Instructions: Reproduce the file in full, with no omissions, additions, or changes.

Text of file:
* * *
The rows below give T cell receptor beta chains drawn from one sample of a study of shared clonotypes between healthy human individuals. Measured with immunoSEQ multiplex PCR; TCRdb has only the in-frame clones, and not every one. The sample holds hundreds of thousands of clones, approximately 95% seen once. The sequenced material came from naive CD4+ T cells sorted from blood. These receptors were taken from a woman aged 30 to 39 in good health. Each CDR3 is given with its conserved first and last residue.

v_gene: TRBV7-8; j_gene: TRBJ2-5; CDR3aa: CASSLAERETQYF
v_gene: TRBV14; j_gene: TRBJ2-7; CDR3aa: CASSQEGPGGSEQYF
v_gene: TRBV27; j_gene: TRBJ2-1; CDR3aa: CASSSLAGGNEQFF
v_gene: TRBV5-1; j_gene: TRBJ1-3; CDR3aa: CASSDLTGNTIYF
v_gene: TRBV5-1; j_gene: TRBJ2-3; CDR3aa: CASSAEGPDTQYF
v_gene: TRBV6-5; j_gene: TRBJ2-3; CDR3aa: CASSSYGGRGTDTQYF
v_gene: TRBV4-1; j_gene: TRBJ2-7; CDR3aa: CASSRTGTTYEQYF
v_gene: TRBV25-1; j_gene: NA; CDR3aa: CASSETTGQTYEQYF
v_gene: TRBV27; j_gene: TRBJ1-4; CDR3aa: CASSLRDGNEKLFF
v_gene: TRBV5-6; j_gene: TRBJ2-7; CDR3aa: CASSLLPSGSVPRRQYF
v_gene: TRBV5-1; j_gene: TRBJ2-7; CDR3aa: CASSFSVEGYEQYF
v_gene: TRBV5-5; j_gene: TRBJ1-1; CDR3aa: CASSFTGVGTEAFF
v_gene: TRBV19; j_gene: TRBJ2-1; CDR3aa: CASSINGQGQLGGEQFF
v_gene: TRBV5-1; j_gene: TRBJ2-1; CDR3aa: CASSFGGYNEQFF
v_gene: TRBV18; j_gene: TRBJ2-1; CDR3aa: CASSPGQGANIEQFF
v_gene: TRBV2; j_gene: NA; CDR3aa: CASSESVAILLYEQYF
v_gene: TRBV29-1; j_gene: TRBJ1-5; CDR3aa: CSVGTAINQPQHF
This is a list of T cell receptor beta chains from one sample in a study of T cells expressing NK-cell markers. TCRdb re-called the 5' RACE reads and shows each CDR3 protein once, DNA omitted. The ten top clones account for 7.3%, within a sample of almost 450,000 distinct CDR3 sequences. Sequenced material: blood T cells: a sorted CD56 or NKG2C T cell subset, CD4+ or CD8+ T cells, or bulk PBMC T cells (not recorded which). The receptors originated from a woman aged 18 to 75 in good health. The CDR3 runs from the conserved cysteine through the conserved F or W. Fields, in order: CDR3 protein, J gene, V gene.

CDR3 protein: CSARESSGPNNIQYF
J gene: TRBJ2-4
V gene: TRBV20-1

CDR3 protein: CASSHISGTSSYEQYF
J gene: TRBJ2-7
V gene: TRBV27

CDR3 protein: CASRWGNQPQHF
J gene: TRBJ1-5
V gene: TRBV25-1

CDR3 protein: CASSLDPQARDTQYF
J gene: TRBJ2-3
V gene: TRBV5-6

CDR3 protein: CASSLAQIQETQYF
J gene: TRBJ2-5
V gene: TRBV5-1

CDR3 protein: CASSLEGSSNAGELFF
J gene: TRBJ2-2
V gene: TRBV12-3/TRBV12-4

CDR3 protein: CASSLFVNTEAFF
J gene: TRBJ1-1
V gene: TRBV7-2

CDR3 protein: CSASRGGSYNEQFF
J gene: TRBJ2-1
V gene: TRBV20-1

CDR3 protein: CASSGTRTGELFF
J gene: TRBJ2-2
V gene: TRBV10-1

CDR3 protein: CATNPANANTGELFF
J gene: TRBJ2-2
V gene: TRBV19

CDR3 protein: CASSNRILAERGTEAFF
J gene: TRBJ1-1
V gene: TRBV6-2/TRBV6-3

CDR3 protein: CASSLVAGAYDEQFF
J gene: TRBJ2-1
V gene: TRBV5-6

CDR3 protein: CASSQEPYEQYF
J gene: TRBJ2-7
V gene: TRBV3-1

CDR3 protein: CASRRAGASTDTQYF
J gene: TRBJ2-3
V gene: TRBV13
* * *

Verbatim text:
The rows below give T cell receptor beta chains drawn from one sample of a study of shared clonotypes between healthy human individuals. Measured with immunoSEQ multiplex PCR; TCRdb has only the in-frame clones, and not every one. The sample holds hundreds of thousands of clones, approximately 95% seen once. The sequenced material came from naive CD4+ T cells sorted from blood. These receptors were taken from a woman aged 30 to 39 in good health. Each CDR3 is given with its conserved first and last residue.

v_gene: TRBV7-8; j_gene: TRBJ2-5; CDR3aa: CASSLAERETQYF
v_gene: TRBV14; j_gene: TRBJ2-7; CDR3aa: CASSQEGPGGSEQYF
v_gene: TRBV27; j_gene: TRBJ2-1; CDR3aa: CASSSLAGGNEQFF
v_gene: TRBV5-1; j_gene: TRBJ1-3; CDR3aa: CASSDLTGNTIYF
v_gene: TRBV5-1; j_gene: TRBJ2-3; CDR3aa: CASSAEGPDTQYF
v_gene: TRBV6-5; j_gene: TRBJ2-3; CDR3aa: CASSSYGGRGTDTQYF
v_gene: TRBV4-1; j_gene: TRBJ2-7; CDR3aa: CASSRTGTTYEQYF
v_gene: TRBV25-1; j_gene: NA; CDR3aa: CASSETTGQTYEQYF
v_gene: TRBV27; j_gene: TRBJ1-4; CDR3aa: CASSLRDGNEKLFF
v_gene: TRBV5-6; j_gene: TRBJ2-7; CDR3aa: CASSLLPSGSVPRRQYF
v_gene: TRBV5-1; j_gene: TRBJ2-7; CDR3aa: CASSFSVEGYEQYF
v_gene: TRBV5-5; j_gene: TRBJ1-1; CDR3aa: CASSFTGVGTEAFF
v_gene: TRBV19; j_gene: TRBJ2-1; CDR3aa: CASSINGQGQLGGEQFF
v_gene: TRBV5-1; j_gene: TRBJ2-1; CDR3aa: CASSFGGYNEQFF
v_gene: TRBV18; j_gene: TRBJ2-1; CDR3aa: CASSPGQGANIEQFF
v_gene: TRBV2; j_gene: NA; CDR3aa: CASSESVAILLYEQYF
v_gene: TRBV29-1; j_gene: TRBJ1-5; CDR3aa: CSVGTAINQPQHF
This is a list of T cell receptor beta chains from one sample in a study of T cells expressing NK-cell markers. TCRdb re-called the 5' RACE reads and shows each CDR3 protein once, DNA omitted. The ten top clones account for 7.3%, within a sample of almost 450,000 distinct CDR3 sequences. Sequenced material: blood T cells: a sorted CD56 or NKG2C T cell subset, CD4+ or CD8+ T cells, or bulk PBMC T cells (not recorded which). The receptors originated from a woman aged 18 to 75 in good health. The CDR3 runs from the conserved cysteine through the conserved F or W. Fields, in order: CDR3 protein, J gene, V gene.

CDR3 protein: CSARESSGPNNIQYF
J gene: TRBJ2-4
V gene: TRBV20-1

CDR3 protein: CASSHISGTSSYEQYF
J gene: TRBJ2-7
V gene: TRBV27

CDR3 protein: CASRWGNQPQHF
J gene: TRBJ1-5
V gene: TRBV25-1

CDR3 protein: CASSLDPQARDTQYF
J gene: TRBJ2-3
V gene: TRBV5-6

CDR3 protein: CASSLAQIQETQYF
J gene: TRBJ2-5
V gene: TRBV5-1

CDR3 protein: CASSLEGSSNAGELFF
J gene: TRBJ2-2
V gene: TRBV12-3/TRBV12-4

CDR3 protein: CASSLFVNTEAFF
J gene: TRBJ1-1
V gene: TRBV7-2

CDR3 protein: CSASRGGSYNEQFF
J gene: TRBJ2-1
V gene: TRBV20-1

CDR3 protein: CASSGTRTGELFF
J gene: TRBJ2-2
V gene: TRBV10-1

CDR3 protein: CATNPANANTGELFF
J gene: TRBJ2-2
V gene: TRBV19

CDR3 protein: CASSNRILAERGTEAFF
J gene: TRBJ1-1
V gene: TRBV6-2/TRBV6-3

CDR3 protein: CASSLVAGAYDEQFF
J gene: TRBJ2-1
V gene: TRBV5-6

CDR3 protein: CASSQEPYEQYF
J gene: TRBJ2-7
V gene: TRBV3-1

CDR3 protein: CASRRAGASTDTQYF
J gene: TRBJ2-3
V gene: TRBV13